West Side – 5, 6 (Badsey Map G077 and W014; Aldington Map A018)

The present-day houses 5 and 6 are at the intersection of three of the plots of land which make up Oak Close (see descriptions above and below for G077 and A018). The southern part of the houses are covered by the following plot (W014), which, in 1815, at the time the Badsey Enclosure Commissioners made their awards, this plot of land (0a 2r 14p) was awarded to Edward Wilson as his third allotment: "Also all that other Allotment situate at Broad Corner containing two roods and fourteen perches, bounded on the East by the Bretforton Road, on the West by the Hamlet of Aldington, and on the North by old Inclosures belonging to the said Edward Wilson." Rather confusingly, by 1866, when Edward Wilson sold all his estate, this land was part of Lower Nether Field; Broad Corner was used to describe the large field of 40 acres which had been allotted to Edward Wilson further east, on the south side of Bretforton Road.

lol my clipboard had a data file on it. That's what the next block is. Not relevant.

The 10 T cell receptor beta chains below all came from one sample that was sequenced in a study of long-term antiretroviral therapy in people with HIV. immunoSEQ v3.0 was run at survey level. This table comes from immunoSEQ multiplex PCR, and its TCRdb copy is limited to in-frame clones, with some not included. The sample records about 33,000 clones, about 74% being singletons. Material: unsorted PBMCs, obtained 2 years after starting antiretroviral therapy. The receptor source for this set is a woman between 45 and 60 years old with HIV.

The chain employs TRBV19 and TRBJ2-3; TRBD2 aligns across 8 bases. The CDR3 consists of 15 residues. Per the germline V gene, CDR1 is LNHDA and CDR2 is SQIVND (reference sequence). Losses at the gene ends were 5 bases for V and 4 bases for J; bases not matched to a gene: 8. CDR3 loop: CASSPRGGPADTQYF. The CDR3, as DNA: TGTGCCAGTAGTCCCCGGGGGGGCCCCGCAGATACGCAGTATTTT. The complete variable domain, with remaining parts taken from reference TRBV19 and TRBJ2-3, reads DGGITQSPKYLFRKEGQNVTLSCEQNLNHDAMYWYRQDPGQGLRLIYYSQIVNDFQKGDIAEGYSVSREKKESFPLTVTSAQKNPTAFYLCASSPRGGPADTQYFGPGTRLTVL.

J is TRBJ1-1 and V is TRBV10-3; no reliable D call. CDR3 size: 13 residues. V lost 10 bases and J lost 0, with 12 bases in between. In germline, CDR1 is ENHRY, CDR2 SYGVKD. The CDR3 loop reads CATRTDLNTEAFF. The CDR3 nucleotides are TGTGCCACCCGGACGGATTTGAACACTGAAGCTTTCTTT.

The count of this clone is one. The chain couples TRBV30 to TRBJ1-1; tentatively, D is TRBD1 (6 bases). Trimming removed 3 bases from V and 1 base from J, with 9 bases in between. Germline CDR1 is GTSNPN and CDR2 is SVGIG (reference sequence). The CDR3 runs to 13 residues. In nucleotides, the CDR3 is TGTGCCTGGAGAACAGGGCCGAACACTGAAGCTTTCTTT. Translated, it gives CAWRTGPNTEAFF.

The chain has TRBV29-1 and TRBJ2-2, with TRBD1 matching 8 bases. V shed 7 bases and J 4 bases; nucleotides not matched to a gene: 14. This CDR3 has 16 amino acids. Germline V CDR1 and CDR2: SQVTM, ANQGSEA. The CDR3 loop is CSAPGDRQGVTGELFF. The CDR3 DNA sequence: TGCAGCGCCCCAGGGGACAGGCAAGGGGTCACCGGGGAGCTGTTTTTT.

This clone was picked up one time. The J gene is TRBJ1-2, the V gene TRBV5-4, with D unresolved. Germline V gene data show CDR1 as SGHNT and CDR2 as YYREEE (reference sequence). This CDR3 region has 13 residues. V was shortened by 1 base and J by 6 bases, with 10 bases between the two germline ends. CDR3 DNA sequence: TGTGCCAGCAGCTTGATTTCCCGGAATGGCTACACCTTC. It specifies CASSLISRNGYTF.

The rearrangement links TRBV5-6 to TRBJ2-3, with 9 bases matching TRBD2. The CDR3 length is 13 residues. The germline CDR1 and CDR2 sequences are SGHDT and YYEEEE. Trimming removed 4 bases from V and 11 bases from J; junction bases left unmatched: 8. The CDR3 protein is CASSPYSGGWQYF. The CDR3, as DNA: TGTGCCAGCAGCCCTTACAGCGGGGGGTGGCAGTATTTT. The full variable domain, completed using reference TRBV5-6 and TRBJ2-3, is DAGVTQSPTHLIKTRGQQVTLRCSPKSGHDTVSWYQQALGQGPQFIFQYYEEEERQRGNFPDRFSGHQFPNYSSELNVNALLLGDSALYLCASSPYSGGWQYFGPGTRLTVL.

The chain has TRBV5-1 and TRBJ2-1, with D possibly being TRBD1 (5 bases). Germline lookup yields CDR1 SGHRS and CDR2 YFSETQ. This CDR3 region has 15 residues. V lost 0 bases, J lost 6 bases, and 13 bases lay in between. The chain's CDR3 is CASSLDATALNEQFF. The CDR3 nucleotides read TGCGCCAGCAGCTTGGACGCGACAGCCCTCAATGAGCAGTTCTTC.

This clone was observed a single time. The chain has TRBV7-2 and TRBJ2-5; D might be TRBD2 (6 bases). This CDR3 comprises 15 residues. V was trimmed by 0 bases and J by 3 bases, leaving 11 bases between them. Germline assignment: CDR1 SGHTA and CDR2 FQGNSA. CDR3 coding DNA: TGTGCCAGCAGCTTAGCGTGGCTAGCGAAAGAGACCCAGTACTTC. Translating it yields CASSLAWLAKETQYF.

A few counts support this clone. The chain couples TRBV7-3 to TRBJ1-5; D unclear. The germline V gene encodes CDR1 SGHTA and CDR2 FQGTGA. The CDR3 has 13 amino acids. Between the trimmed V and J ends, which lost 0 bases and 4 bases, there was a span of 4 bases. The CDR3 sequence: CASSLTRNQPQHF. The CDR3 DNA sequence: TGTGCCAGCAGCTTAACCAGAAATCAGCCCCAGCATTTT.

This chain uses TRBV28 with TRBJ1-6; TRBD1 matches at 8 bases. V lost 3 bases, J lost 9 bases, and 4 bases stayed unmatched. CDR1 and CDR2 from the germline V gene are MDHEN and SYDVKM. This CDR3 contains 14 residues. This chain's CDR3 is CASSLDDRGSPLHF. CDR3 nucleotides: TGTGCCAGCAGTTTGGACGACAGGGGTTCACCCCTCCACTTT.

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South Side - 7, 8, 9, 10, 11, 12, 13, 14, 15 (Aldington Map A018)